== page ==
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Sens. Introducing E-Labeling Bill

Sens. Jay Rockefeller (D-W.Va.) and Deb Fischer (R-Neb.) are introducing a bill, the E-Label Act, that would give equipment manufacturers the option of delivering FCC labeling information electronically—on screen—on devices like computers, TVs and phones.

"As devices become smaller, compliance with 6 physical label requirements can become more difficult and costly," says the bill, according to a copy.

“CEA welcomes the E-LABEL Act," said Veronica O’Connell, VP of government and political affairs, for the Consumer Electronics Association. "The Federal Communications Commission’s existing physical labeling requirements are burdensome, costly and present logistical challenges for consumer electronics manufacturers. The E-LABEL Act would give device manufacturers the option to present on a wireless device’s display or screen the markings and identifiers normally required to be fixed to the device’s casing."  

In something of an unusual bipartisan joint statement, commissioners Jessica Rosenworcel and Michael O'Rielly said that sounded good to them.

“We commend [the senators] for their bipartisan efforts to advance the use of e-labeling," they said. "Modernizing the display of FCC device certification has real benefits. For starters, more devices and new technologies can be designed with innovation in mind, rather than regulatory labeling requirements. The FCC also has been doing its part."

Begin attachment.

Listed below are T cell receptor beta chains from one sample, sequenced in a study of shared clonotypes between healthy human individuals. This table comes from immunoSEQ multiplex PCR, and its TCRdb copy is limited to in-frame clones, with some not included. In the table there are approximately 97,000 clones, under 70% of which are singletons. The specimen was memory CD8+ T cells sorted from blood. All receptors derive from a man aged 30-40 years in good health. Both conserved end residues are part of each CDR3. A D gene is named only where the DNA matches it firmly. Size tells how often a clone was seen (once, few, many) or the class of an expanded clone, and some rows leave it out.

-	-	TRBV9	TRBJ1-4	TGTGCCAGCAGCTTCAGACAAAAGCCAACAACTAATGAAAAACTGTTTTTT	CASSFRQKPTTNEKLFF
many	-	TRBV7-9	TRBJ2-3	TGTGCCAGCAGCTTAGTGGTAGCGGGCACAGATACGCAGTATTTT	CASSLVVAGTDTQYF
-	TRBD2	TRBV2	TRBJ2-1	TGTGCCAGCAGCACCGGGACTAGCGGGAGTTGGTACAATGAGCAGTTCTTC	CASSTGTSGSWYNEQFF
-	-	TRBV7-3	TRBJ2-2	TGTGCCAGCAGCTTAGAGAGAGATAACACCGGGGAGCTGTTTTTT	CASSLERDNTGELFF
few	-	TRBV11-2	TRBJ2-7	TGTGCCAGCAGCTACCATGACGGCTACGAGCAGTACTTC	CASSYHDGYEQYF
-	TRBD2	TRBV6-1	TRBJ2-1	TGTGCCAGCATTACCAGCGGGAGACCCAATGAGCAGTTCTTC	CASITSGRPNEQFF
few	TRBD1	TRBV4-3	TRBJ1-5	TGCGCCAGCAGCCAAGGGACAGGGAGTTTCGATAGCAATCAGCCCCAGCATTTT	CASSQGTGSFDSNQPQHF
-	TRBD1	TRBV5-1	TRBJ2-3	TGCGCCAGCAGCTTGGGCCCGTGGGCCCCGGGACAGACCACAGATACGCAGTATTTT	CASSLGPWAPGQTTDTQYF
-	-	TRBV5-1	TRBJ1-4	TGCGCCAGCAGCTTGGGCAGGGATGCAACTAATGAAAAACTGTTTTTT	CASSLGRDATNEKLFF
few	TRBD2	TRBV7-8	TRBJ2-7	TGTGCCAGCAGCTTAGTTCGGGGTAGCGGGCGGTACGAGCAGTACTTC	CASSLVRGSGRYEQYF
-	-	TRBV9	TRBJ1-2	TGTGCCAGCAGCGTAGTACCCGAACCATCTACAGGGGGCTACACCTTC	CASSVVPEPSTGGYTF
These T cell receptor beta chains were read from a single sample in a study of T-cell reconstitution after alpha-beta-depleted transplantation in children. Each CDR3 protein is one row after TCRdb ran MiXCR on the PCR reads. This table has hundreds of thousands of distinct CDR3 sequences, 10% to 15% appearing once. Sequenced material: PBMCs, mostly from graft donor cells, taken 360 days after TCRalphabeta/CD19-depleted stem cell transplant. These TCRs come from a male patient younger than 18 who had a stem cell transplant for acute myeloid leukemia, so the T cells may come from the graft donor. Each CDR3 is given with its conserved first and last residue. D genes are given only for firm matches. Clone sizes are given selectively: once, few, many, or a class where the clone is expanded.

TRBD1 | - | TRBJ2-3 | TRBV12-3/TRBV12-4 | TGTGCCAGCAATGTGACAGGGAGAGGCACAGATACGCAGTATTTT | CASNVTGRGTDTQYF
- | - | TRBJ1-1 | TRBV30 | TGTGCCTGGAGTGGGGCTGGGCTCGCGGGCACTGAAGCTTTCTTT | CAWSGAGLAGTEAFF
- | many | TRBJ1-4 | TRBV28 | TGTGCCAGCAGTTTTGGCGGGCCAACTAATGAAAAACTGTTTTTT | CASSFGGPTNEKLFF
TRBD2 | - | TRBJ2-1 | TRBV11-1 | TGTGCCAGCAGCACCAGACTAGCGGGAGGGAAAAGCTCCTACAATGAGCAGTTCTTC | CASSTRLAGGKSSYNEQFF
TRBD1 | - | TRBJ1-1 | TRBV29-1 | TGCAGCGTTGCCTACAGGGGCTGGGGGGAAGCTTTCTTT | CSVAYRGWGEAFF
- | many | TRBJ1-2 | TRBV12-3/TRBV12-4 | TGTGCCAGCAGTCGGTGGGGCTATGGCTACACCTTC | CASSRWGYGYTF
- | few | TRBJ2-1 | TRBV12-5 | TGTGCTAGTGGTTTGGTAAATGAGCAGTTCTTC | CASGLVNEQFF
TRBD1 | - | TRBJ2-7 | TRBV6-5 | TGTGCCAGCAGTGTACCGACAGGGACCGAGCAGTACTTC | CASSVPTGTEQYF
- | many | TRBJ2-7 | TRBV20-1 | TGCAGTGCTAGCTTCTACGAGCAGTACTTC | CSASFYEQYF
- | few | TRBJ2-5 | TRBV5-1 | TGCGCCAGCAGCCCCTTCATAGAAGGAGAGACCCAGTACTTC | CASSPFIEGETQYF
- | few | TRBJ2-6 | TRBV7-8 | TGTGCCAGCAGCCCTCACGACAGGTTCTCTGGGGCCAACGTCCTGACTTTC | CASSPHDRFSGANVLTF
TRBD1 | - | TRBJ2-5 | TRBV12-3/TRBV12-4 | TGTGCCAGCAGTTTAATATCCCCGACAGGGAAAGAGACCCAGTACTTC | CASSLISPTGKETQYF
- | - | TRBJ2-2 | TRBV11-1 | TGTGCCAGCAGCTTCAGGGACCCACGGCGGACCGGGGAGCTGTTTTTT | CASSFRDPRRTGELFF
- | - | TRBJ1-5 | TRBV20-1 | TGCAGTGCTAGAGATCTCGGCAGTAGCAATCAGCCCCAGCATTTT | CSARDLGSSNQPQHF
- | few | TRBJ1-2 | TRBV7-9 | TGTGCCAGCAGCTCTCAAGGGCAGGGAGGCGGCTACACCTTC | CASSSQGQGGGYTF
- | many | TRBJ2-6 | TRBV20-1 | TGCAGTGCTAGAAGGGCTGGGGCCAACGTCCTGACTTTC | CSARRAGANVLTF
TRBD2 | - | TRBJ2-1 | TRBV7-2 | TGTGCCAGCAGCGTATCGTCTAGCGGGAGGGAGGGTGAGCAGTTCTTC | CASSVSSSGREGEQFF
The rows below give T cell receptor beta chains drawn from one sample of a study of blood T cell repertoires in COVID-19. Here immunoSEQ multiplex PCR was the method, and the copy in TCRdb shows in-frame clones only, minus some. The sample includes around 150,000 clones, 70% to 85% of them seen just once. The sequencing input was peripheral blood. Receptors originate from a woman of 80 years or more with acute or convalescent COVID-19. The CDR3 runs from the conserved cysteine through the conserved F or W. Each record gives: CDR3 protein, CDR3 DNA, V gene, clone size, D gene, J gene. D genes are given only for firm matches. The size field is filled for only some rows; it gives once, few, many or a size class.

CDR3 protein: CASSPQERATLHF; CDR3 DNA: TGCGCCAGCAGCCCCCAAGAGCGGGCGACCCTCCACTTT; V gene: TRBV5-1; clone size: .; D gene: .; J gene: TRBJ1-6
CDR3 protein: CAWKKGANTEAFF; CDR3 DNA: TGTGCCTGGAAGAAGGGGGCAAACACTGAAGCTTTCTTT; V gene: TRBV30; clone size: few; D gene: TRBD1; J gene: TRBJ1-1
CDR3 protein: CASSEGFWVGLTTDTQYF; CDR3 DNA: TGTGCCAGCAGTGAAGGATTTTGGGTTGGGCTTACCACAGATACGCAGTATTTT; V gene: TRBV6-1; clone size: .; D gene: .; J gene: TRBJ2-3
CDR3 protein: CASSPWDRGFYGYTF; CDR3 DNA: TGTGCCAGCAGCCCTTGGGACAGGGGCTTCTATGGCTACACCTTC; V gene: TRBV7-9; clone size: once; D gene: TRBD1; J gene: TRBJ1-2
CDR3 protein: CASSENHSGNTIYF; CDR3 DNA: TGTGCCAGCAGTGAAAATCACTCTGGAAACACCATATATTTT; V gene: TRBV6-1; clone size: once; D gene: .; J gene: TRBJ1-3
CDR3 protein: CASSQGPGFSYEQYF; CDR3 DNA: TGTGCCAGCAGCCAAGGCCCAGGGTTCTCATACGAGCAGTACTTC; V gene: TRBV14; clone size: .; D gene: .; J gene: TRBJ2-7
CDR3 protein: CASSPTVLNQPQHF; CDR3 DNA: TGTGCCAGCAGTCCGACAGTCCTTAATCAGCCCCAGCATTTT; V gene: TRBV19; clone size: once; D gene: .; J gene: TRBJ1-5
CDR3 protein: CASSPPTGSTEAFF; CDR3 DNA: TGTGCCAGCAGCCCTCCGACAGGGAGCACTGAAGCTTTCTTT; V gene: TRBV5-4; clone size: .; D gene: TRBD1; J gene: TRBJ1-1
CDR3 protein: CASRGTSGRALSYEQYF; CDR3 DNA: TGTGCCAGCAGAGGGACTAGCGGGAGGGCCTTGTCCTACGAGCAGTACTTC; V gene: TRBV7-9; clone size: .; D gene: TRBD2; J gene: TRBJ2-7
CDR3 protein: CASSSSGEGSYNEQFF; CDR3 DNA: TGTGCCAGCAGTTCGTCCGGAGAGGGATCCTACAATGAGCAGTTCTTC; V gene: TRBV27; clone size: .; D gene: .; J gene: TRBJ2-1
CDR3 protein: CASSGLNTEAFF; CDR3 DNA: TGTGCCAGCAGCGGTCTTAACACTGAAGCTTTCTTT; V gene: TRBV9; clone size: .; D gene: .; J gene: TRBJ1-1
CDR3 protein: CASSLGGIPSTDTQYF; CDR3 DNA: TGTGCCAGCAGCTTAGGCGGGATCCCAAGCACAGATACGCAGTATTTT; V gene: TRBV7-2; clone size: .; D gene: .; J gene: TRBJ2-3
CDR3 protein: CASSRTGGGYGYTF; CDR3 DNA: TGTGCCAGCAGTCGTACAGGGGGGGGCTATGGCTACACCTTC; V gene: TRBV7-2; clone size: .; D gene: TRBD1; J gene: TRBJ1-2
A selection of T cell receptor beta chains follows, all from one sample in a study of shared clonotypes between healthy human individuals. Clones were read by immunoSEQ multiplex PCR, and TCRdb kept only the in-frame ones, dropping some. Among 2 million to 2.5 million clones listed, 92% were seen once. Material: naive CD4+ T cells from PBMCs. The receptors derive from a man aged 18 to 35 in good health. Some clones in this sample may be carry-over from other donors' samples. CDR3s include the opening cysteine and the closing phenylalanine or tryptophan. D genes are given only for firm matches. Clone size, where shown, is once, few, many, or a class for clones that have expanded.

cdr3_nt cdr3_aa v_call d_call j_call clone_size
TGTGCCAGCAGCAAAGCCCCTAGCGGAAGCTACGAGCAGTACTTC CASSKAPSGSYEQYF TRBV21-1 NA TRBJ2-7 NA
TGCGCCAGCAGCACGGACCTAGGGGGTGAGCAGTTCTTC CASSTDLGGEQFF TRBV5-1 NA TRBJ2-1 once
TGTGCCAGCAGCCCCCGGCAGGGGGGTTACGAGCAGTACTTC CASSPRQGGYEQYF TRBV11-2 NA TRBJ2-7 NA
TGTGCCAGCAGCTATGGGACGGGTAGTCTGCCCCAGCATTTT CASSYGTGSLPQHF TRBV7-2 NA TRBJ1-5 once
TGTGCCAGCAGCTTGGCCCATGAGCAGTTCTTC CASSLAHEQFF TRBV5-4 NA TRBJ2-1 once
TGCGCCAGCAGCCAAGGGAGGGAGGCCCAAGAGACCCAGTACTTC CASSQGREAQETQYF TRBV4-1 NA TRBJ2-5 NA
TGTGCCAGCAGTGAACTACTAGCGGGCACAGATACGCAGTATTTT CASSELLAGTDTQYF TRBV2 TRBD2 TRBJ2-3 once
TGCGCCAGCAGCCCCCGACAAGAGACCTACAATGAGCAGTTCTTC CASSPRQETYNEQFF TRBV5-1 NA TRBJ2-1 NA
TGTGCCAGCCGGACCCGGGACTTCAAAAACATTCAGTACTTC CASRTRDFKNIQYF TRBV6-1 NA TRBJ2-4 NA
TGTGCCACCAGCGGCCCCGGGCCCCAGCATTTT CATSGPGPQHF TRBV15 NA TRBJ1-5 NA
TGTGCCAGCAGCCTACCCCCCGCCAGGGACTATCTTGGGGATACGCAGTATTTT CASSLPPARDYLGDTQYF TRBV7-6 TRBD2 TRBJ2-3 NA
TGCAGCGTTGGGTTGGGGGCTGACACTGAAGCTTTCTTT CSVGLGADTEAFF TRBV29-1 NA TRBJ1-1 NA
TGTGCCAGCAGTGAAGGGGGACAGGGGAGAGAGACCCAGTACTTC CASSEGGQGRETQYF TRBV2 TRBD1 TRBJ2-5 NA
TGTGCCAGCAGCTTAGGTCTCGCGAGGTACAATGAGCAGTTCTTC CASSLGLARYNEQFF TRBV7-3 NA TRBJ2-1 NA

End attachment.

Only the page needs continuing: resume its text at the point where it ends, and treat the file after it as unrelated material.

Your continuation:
But they also said the FCC was already on the case.

"Thanks to Chairman Wheeler and the talented staff of our Office of Engineering and Technology, the Commission is looking at ways to update our e-labeling policies," they said. "We are optimistic that by working together we can provide innovators more flexibility and speed the delivery of new devices in the marketplace.”

“CTIA thanks Chairman Rockefeller and Senator Fischer for their bipartisan leadership on the E-LABEL Act," said Jot Carpenter, VP of government affairs, for CTIA-The Wireless Association. "The communications industry has changed dramatically in the 40 years since the Commission adopted its initial rules on device labeling. It’s certainly time to bring those rules into the 21st century by giving manufacturers the option of providing labeling information digitally.”